Mr. McFadden: I referred to the fact that there have been five prosecutions, but 17 cases have been identified by HMRC as ones where it would have liked to attempt to take a case to prosecution, but was unable to do so because of individuals’ reluctance to testify. That relates to our argument in respect of this clause, the next clause and the previous one in relation to HMRC’s powers to take evidence.
I caution against judging how the future system will work absent the changes that we are making in the Bill. Those changes will give HMRC more powers to take evidence and, as I have said before in our debates, make it less reliant on the testimony of often reluctant and sometimes fearful witnesses.
We can overcomplicate the issue. We are not creating new criminal offences here; there are already criminal offences under the minimum wage legislation. The maximum fine for those, in a magistrates court, is £5,000. The clause will enable HMRC prosecutors, in only the most extreme cases of determined violation of the law, to make a judgment that the offence is so serious that a fine of £5,000 will not be sufficient deterrent to the company or punishment that meets the crime. In those circumstances, we want to give those prosecutors the option of trial in the Crown court, where the fine is potentially unlimited, although I do not pretend that that will be the norm or that it will occur in a large number of cases.
The hon. Member for Solihull is right that she and I have exchanged figures and points on the question of inspection by rote a number of times. We do not believe that inspection by rote is the most efficient way to do this; we try to concentrate on cases where people report non-payment and sectors of high risk. There are some 1.8 million employers in the UK. As I said, in the last year, we found non-compliance in 1,650, but targeted inspection and enforcement represent better use of what are inevitably limited resources than simply going round companies by rote with no regard to the evidence of under-payment.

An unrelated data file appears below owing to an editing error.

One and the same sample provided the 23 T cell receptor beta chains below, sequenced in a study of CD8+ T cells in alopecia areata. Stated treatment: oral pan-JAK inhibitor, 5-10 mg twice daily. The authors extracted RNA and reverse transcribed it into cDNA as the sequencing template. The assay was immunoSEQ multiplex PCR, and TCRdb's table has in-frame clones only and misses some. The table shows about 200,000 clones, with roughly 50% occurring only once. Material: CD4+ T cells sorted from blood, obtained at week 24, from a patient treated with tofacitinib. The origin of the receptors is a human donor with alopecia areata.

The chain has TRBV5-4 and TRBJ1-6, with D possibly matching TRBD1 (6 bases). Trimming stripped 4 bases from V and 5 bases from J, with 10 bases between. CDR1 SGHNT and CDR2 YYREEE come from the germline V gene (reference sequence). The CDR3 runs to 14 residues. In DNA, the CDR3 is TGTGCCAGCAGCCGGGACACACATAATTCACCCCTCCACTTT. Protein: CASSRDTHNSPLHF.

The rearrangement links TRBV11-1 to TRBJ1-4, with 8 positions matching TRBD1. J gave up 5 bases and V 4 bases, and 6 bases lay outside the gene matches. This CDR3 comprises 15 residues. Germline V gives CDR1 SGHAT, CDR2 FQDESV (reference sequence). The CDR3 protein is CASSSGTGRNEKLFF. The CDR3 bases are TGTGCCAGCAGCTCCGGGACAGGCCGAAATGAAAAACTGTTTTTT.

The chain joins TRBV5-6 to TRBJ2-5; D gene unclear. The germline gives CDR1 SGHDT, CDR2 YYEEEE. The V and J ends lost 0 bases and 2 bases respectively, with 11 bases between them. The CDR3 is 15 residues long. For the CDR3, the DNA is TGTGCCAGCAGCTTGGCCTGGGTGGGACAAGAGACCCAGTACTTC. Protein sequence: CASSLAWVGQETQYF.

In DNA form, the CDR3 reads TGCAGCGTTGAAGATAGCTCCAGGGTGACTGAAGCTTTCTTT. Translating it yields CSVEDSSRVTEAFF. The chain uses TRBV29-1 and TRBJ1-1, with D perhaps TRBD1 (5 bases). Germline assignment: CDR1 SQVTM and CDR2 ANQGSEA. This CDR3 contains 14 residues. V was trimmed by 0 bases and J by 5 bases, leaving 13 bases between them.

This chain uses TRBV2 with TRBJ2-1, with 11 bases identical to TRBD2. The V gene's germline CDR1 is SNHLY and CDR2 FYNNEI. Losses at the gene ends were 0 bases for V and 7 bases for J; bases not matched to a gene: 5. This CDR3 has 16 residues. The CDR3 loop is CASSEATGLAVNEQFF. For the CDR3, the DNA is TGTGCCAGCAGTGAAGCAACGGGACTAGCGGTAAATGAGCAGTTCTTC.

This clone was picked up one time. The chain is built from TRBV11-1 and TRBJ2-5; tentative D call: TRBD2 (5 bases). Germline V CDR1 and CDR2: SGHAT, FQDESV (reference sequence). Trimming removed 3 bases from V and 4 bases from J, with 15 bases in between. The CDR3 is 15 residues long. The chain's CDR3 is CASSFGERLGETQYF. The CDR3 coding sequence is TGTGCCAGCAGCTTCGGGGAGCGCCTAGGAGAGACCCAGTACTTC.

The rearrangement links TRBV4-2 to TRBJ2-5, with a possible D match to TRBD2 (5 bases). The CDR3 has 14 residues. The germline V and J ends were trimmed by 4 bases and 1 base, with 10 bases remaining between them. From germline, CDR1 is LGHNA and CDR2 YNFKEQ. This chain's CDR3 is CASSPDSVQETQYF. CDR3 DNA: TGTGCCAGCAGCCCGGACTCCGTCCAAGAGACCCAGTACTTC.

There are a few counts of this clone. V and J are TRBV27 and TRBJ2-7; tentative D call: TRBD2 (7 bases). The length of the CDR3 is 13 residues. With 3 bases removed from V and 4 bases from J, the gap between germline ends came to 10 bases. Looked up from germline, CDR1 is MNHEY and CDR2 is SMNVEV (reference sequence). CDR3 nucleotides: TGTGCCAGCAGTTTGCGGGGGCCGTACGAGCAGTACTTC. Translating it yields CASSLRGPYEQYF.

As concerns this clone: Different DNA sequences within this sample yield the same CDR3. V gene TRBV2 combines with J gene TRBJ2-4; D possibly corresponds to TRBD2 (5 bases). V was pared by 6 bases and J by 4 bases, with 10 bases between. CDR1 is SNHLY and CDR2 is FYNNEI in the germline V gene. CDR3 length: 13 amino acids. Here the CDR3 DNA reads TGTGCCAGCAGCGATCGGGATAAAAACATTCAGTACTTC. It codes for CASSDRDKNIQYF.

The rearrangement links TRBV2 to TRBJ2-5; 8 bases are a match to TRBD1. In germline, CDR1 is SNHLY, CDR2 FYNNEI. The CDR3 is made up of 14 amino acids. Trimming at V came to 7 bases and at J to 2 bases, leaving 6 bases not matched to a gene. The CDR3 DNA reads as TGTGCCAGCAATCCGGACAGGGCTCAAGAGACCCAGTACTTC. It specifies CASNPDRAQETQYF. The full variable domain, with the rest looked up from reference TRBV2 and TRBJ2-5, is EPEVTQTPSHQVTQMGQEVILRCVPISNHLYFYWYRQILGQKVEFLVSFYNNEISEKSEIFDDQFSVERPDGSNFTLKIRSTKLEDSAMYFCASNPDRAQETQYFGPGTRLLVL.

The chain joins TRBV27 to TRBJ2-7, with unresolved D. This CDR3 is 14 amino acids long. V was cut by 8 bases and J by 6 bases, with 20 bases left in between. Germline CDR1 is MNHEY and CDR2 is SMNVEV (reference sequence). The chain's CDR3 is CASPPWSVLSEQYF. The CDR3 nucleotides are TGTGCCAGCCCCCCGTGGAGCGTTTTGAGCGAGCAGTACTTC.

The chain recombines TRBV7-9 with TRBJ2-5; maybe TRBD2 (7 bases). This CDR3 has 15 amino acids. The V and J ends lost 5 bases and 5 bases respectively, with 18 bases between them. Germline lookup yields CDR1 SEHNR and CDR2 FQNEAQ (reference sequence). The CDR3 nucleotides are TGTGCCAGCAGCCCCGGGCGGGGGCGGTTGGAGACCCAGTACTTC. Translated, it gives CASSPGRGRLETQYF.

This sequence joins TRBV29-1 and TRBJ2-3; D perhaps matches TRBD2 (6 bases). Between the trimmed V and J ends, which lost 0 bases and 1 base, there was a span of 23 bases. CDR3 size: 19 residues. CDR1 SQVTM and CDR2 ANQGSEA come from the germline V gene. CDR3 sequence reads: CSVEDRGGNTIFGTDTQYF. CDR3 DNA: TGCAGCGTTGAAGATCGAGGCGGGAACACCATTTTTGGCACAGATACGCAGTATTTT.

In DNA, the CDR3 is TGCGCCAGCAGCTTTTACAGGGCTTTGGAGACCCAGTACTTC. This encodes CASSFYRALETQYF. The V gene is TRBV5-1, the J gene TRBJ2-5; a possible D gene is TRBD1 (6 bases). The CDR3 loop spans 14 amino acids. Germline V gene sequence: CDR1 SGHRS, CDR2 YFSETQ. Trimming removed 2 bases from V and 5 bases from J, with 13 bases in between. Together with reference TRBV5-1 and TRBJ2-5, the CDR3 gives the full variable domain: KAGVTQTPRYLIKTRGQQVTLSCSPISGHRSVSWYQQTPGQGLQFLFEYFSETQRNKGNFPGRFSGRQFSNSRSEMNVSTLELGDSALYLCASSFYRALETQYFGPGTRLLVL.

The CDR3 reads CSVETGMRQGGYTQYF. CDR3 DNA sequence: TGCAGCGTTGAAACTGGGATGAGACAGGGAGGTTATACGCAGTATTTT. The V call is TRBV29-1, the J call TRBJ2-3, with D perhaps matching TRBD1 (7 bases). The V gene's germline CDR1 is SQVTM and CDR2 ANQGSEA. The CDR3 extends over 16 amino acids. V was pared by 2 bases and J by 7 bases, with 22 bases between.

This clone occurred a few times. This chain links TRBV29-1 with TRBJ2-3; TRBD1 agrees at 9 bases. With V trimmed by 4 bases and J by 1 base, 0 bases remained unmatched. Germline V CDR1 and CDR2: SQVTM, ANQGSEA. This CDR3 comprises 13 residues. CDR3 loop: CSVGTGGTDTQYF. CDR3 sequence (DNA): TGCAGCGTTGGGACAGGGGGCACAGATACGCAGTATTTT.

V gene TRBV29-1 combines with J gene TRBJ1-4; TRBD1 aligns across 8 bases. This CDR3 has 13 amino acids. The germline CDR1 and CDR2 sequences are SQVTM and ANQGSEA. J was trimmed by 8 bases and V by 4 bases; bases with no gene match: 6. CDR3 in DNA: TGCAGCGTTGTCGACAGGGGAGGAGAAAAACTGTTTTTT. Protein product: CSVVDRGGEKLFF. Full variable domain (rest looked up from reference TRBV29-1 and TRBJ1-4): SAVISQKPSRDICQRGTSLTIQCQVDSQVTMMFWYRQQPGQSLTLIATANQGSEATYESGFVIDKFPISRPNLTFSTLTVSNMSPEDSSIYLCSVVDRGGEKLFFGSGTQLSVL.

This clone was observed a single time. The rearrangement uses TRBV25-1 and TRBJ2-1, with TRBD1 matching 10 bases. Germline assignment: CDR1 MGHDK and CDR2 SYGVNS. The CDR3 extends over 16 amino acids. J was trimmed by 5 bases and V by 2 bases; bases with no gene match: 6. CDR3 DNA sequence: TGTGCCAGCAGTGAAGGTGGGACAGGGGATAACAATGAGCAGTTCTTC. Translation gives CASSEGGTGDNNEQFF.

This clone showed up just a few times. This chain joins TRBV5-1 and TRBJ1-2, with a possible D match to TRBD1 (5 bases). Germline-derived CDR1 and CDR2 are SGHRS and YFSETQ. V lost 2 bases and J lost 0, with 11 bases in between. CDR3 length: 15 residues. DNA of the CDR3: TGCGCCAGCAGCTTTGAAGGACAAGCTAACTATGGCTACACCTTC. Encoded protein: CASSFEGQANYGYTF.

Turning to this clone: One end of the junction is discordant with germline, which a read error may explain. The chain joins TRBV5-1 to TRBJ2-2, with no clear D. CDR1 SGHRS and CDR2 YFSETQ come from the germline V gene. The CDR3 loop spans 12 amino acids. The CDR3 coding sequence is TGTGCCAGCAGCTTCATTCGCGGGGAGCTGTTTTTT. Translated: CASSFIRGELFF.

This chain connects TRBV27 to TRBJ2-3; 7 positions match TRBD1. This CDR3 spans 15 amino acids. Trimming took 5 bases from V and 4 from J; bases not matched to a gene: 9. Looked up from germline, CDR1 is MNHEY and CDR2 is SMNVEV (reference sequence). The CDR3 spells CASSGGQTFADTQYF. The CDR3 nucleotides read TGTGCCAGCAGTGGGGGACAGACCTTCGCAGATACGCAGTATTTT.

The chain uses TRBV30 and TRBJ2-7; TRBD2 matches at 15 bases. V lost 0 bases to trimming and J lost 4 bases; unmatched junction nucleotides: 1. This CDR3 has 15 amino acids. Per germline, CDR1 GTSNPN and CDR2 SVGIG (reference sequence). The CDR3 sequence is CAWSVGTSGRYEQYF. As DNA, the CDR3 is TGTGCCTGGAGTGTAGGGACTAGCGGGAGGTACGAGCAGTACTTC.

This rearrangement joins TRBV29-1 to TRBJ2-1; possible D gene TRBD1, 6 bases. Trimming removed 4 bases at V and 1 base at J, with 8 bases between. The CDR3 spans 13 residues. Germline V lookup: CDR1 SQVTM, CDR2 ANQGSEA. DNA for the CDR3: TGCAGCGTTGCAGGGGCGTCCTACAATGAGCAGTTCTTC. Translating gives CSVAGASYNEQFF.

Mr. Hugo Swire (East Devon) (Con): Will the Minister inform the Committee of the size of some of those companies that have been fined? Cannot the law be more flexible and proportional on the matter? It seems to me that a serial offender such as a large multinational company should be fined proportionally more if it is serially abusing the minimum wage, whereas it would be disproportionate to fine a smaller company a similar amount for erring once or twice.
Why cannot flexibility be introduced to the scheme? A fine is a fine, and a punishment a punishment, but we do not want to over-prescribe against small offenders and make them reduce their work force to meet such fines.
Mr. McFadden: The size of the companies involved in prosecutions so far has varied from small firms to a local authority, which employed thousands of people. On the hon. Gentleman’s point about fines damaging small companies, all businesses can ensure that they do not incur any extra costs as a result of the Bill’s introduction by abiding by the law and paying the minimum wage. That is the point we are trying to make.
Mr. Binley: Nobody objects to proper measures being taken against people who wilfully break the law—that is not the issue of debate—but I would find it helpful if the Minister gave me a couple of examples from the Revenue in which sizeable companies that employ large numbers of people wilfully broke the law in that way, and also provided a case for going to Crown court. That would help us to recognise whether there is a situation that we need to deal with.
Until I have that information, I shall find this matter difficult. The Minister might say that I should have discovered the information previously, which is a reasonably fair point, but he might help me here.